I told you the other day that we had a slight increase in the number of refugees entering the US in the month of May. The number is still way below what the refugee contractors*** need to assure that their federally funded budgets are flush with your involuntary contributions via Washington.
Today I checkedWrapsnet (FY18 data) for the Muslim refugee numbers and learned this:
The percentage of Muslims entering as refugees is way down compared to Bush and Obama years. It now stands at 15% when it was approaching 50% under Barack Hussein Obama.
(Total admissions so far 14,321 and 2,184 are listed as Muslims of some sect or another.)
…much to my surprise I see that Burmese Muslims (Rohingya) top the list!
When I saw this opinion piece in The Hillmy first thought was: oh no, not another politically correct B.S. whine-fest about the ‘plight’ of the Rohingya people of Bangladesh and Burma (aka Myanmar).
I thought I knew what was coming—that the US and other Western countries must ‘welcome’ them to our towns and cities—when I read the title of the piece by Jeff Goodson:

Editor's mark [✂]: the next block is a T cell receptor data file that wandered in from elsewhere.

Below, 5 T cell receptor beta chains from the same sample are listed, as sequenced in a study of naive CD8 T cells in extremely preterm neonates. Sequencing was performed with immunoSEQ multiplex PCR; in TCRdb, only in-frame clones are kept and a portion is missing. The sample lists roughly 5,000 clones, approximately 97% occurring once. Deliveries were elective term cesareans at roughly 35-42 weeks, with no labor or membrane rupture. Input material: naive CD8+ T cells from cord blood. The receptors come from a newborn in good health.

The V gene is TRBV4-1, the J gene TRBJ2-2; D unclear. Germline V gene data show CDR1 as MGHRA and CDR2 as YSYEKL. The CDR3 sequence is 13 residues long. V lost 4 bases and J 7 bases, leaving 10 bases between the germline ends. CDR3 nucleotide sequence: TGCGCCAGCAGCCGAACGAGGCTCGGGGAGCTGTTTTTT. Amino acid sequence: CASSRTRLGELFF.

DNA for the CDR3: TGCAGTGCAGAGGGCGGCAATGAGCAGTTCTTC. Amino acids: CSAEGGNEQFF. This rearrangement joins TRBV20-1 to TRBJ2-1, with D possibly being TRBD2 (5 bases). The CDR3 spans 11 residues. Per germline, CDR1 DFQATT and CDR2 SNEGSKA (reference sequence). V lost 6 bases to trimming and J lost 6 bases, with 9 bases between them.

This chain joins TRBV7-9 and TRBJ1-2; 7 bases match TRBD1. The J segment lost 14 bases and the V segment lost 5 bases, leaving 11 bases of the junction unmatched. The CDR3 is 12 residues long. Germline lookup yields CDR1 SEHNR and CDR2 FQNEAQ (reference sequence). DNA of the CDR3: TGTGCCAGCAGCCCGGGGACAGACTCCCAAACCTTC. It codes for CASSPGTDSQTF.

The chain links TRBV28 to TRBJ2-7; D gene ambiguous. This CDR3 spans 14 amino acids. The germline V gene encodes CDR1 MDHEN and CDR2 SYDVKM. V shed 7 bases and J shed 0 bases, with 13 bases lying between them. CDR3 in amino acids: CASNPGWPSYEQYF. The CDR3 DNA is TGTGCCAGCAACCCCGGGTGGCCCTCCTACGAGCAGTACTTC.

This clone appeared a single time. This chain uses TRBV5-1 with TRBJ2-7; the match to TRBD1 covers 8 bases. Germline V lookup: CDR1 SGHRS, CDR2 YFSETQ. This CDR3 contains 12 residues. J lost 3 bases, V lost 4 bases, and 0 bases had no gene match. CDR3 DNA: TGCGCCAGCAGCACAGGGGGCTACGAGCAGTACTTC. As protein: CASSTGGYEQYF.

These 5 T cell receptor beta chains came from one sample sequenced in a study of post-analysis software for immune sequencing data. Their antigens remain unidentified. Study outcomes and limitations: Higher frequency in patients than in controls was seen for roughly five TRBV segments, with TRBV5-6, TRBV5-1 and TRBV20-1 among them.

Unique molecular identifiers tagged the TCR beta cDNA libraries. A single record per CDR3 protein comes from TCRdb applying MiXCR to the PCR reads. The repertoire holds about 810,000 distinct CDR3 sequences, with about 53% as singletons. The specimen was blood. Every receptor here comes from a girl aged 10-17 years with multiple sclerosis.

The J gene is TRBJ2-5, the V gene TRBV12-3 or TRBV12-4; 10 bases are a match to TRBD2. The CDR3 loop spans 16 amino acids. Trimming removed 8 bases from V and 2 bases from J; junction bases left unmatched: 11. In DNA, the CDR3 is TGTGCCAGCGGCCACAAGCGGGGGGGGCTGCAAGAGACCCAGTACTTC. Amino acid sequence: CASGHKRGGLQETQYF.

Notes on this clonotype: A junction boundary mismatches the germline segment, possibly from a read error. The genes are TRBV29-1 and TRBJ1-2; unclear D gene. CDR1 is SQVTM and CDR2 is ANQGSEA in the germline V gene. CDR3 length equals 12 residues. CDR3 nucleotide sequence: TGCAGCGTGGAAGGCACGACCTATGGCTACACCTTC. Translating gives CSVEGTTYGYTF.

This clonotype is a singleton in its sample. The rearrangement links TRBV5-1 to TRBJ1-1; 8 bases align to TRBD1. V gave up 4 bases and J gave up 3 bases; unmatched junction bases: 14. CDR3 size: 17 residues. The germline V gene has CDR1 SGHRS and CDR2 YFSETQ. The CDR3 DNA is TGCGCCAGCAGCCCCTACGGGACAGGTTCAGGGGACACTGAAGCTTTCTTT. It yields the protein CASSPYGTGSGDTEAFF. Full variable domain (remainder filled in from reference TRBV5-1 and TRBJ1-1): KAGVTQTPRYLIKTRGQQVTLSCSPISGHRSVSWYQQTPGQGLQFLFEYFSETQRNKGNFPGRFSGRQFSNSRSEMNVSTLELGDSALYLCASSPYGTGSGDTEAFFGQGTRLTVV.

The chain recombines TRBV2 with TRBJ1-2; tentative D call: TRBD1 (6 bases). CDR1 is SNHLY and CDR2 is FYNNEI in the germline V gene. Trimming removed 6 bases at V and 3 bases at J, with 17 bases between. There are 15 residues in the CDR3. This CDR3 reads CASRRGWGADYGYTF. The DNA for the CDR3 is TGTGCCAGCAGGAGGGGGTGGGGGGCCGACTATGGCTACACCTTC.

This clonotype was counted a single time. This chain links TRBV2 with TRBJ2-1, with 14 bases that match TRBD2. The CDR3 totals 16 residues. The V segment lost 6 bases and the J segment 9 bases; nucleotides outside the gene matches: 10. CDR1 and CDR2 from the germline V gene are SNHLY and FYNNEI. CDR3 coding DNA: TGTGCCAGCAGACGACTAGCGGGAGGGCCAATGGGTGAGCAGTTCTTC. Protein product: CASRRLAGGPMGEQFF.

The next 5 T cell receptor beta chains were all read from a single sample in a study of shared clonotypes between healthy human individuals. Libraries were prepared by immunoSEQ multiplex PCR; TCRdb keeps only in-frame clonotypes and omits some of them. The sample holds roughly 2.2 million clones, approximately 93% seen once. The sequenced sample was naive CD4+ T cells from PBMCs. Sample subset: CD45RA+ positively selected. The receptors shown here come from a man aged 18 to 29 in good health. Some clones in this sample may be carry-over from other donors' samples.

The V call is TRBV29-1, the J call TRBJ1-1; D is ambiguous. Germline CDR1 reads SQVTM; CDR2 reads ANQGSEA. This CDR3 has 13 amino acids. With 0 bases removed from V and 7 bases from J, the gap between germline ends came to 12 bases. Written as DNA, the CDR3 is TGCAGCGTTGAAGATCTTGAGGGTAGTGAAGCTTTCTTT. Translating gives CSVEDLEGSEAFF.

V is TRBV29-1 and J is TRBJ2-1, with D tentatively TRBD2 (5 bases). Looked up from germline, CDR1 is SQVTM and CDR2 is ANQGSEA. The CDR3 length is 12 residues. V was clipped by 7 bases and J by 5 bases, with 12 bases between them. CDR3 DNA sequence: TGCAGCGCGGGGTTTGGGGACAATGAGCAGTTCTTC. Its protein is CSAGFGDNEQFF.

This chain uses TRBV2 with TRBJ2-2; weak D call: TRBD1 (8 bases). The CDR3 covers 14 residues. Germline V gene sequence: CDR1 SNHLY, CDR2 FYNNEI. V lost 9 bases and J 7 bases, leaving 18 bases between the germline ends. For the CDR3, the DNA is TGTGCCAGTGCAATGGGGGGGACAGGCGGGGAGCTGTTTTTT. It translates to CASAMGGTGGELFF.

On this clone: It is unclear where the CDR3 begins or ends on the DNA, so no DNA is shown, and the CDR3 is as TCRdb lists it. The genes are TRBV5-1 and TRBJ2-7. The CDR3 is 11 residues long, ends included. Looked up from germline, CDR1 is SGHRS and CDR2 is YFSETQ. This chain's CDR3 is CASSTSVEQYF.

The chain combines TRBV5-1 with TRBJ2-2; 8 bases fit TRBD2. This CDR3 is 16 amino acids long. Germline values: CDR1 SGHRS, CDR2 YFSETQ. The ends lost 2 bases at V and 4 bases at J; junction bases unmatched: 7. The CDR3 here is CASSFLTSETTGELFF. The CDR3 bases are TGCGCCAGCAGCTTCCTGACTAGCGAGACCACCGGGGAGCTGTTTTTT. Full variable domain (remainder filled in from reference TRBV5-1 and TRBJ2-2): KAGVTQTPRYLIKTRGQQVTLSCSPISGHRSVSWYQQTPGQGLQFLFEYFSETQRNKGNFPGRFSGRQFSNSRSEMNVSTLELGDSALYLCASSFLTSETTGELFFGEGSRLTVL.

Resettle the Rohingya refugees where they can have a real future
But, boy was I wrong and am blown away that The Hilleven published this commentary.
The Human Rights Industrial Complex (HRIC) must be having a ‘hair on fire’ moment.
Here is some of what a retired foreign service officer, with a long distinguished career, was permitted to say (emphasis is mine):
(LOL! my first tip-off that this wasn’t what I thought, was the use of the words “high dither” to describe the HRIC!)
International humanitarian and rights groups and the Muslim diaspora have been in high dither over Burma’s crackdown on Rohingya Muslims. The counterinsurgency operation, which was precipitated by Rohingya insurgent attacks in August, has so far sent 626,000 Rohingya fleeing to Bangladesh.